Book your free place here


Event partners


Fengsuo Zhou is executive director of Human Rights in China and President of Humanitarian China. Humanitarian China has generously donated funds to support this exhibition as well as items and artefacts from the 1989 protests.
h-china.org and hrichina.org

Index on Censorship
Index on Censorship is a UK-based nonprofit that campaigns for and defends freedom of expression worldwide. We work with censored writers and artists, promote debate, and monitor threats to free speech. Index’s aim is to raise awareness about threats to free expression and the value of free speech as the first step to tackling censorship.

Hong Kong Watch
Founded in 2017, Hong Kong Watch is a UK-registered charity consisting of Hong Kongers and friends of Hong Kong, working closely with Hong Kong community groups worldwide. We educate legislators, policy-makers, media, and the wider public about the violations of human rights and the rule of law in Hong Kong, and advocate for actions to assist Hong Kongers. We do this through a combination of in-depth research reports, topical briefings, opinion editorials, media interviews, and advocacy campaigns.

St John’s Waterloo
St John’s Waterloo is a historic Grade II* church that reopened in October 2022 after a major restoration by Eric Parry Architects. It provides the best new performance, event and meeting spaces on the South Bank, and is home to one of the most inclusive church communities in London. St John’s produces a year-round programme of arts and culture, including the annual Waterloo Festival, and is co-home to the academy-orchestra Southbank Sinfonia and Waterloo Community Theatre. It also runs the award-winning churchyard garden and a variety of community projects.


Event speakers and performers

Ma Jian

Ma Jian is an award-winning author who is widely regarded as one of China’s most important writers. His writing is banned in China, and his works include Stick Out Your Tongue (1987), best-selling memoir Red Dust (2000), The Noodle Maker (2003), Beijing Coma (2008) and China Dream (2018). He took part in the 1989 democracy protests and is a vocal about freedom of speech and artistic expression in China.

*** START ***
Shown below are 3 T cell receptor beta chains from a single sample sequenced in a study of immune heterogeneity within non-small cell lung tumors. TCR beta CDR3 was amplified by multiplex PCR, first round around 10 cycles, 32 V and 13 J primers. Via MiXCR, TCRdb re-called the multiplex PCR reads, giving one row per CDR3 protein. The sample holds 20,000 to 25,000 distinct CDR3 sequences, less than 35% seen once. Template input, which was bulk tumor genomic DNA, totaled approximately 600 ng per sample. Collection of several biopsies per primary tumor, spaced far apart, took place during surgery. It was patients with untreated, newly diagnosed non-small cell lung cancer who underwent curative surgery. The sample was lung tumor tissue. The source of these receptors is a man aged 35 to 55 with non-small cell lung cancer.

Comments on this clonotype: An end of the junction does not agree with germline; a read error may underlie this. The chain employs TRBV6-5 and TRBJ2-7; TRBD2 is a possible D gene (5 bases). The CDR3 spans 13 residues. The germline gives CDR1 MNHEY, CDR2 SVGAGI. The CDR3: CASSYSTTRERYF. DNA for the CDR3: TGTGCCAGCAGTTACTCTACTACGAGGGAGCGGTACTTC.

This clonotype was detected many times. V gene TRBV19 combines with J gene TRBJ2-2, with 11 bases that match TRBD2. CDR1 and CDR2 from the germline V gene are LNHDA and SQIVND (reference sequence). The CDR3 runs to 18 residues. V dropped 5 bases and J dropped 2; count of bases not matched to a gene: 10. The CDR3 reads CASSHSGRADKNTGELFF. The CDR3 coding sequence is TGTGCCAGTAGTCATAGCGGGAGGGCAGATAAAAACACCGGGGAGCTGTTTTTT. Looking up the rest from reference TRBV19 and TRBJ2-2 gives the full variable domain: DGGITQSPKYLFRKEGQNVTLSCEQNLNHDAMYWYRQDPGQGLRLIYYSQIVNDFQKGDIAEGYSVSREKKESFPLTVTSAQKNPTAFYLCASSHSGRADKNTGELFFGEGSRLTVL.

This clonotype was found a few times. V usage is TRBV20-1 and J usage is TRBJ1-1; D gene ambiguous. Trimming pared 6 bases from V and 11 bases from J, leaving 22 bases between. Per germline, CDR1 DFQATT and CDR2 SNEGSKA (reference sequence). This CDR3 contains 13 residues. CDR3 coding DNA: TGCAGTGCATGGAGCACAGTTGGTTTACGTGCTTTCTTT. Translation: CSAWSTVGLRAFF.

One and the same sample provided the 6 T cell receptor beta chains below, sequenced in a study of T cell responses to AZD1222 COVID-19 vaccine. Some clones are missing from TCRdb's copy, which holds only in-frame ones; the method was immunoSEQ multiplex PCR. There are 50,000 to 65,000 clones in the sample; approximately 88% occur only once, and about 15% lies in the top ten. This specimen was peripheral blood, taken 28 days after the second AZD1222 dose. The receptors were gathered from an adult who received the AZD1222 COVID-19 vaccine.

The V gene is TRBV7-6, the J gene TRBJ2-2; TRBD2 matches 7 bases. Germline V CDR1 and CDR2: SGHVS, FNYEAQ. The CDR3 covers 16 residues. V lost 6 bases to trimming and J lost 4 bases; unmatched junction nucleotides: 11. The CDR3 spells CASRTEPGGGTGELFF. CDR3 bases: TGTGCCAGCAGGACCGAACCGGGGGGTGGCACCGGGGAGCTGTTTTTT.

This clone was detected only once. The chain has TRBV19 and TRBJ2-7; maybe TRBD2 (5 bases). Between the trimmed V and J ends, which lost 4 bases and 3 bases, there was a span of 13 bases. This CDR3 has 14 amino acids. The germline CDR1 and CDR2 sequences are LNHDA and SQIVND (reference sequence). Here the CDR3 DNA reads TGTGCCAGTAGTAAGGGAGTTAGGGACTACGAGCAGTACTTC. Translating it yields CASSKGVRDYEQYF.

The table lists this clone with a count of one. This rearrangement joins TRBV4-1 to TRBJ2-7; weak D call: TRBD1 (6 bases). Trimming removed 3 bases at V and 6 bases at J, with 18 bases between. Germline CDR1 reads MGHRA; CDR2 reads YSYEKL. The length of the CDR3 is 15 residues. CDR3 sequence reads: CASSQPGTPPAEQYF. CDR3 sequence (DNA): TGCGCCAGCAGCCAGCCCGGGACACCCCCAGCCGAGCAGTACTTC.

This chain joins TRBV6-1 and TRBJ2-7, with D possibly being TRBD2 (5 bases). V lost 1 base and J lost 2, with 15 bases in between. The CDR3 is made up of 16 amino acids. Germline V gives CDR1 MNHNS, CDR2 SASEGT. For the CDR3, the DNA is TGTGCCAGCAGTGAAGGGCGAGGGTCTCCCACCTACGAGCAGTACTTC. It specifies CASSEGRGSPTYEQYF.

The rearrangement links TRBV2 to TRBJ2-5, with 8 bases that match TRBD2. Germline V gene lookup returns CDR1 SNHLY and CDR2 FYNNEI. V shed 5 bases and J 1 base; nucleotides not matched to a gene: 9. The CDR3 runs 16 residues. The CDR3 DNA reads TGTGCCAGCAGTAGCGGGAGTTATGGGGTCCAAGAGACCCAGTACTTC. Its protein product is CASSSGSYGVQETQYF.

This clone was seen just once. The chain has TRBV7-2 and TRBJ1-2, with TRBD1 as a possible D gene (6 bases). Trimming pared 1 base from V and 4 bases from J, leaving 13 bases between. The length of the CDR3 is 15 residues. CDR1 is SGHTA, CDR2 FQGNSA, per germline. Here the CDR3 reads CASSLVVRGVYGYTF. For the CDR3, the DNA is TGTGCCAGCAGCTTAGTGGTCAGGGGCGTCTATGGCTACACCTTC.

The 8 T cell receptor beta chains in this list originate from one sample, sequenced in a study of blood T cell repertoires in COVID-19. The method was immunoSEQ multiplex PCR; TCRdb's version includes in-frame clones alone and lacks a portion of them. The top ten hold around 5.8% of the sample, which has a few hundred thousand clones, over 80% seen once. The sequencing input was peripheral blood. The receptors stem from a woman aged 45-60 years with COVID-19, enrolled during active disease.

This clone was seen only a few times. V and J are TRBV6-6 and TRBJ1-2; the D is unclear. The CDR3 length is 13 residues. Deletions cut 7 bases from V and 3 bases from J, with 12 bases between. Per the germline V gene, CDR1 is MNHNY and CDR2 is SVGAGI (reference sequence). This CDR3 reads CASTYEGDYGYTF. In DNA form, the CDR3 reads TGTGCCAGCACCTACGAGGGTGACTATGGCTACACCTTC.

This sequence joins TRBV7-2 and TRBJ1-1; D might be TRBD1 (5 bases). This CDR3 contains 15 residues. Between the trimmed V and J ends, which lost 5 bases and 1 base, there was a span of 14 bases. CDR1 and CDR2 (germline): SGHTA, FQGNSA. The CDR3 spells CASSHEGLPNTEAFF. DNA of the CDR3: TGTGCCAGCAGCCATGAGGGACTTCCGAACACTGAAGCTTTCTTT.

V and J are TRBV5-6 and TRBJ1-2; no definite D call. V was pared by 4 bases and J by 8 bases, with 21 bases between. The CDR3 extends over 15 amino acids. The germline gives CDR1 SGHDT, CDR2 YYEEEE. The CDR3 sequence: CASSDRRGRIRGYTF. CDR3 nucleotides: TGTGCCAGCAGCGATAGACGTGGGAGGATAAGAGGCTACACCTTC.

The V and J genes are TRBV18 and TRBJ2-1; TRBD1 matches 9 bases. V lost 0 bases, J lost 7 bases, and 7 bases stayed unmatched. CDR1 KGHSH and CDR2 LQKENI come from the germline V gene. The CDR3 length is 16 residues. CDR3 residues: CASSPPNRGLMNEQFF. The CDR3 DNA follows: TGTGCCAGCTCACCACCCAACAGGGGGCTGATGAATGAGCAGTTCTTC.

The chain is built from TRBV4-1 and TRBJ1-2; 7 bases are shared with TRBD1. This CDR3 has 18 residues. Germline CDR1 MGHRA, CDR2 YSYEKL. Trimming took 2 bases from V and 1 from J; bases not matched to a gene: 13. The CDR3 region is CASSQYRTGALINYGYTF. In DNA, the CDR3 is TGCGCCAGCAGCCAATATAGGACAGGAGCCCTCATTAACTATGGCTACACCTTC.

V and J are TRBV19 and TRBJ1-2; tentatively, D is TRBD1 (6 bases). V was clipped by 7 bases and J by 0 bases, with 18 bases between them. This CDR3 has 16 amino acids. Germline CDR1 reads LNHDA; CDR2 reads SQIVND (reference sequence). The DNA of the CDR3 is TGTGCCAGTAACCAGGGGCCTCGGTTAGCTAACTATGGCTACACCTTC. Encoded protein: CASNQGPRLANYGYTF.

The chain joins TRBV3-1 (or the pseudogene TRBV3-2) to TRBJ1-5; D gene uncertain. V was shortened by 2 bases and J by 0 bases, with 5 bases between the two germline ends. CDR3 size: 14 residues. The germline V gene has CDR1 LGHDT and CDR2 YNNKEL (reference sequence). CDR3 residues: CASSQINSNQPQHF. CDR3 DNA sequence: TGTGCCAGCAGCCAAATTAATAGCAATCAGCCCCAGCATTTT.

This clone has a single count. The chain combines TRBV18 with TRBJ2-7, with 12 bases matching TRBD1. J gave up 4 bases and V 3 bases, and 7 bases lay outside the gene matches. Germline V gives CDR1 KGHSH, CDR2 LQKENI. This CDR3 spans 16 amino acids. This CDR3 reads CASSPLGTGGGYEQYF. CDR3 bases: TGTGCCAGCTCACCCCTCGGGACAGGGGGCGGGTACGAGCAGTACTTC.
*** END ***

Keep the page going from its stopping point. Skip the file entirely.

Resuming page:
Rahima Mahmut

Rahima Mahmut is UK director of the World Uyghur Congress and the lead vocalist of the London Silk Road Collective. Despite having lived in the UK since 2000, Rahima continues to be subject to efforts to silence her and discredit her work in defence of human rights. She will speak about her experience and perform with her band.


Yinfi (因非), a London-based music producer, vocalist, and screen music composer from China, has been creating music advocating for civil liberties suppressed by authorities in Hong Kong and Beijing after he came to the UK to study in 2018. His advocacy has resulted in ostracism within the screen music industry, both in China and internationally, and triggered various forms of transnational repression by Chinese authorities, convincing him that returning to his homeland would jeopardise his safety. Despite these intimidations, Yinfi remains steadfast in his belief that singing songs for human rights louder is the best way to counter the fear imposed by Chinese authorities and protect artistic freedom.

Exhibition opening times

Wednesday 29 May to Wednesday 12 June*

*The gallery will be open on the specific dates and times below. Kindly consult St John's Waterloo's website when planning your visit in case of last minute changes to the schedule due to building operations.

29 May, 7pm - 9:30pm (as part of 'Censored Memories' event)

30 May, 9:15am - 5pm (last admission at 4:30pm)

31 May, 9:15am - 5pm (last admission at 4:30pm) 

3 June, 9:15am - 5pm (last admission at 4:30pm)

4 June, 9:15am - 5pm (last admission at 4:30pm)

5 June, 9:15am - 5pm (last admission at 4:30pm)

6 June, 9:15am - 5pm (last admission at 4:30pm)

7 June, 9:15am - 5pm (last admission at 4:30pm)

10 June, 9:15am - 5pm (last admission at 4:30pm)

11 June, 9:15am - 5pm (last admission at 4:30pm)

12 June, 9:15am - 4pm (last admission at 3:30pm)

You do not need a ticket to attend the exhibition except for the opening night event. Free tickets for the opening night are available here.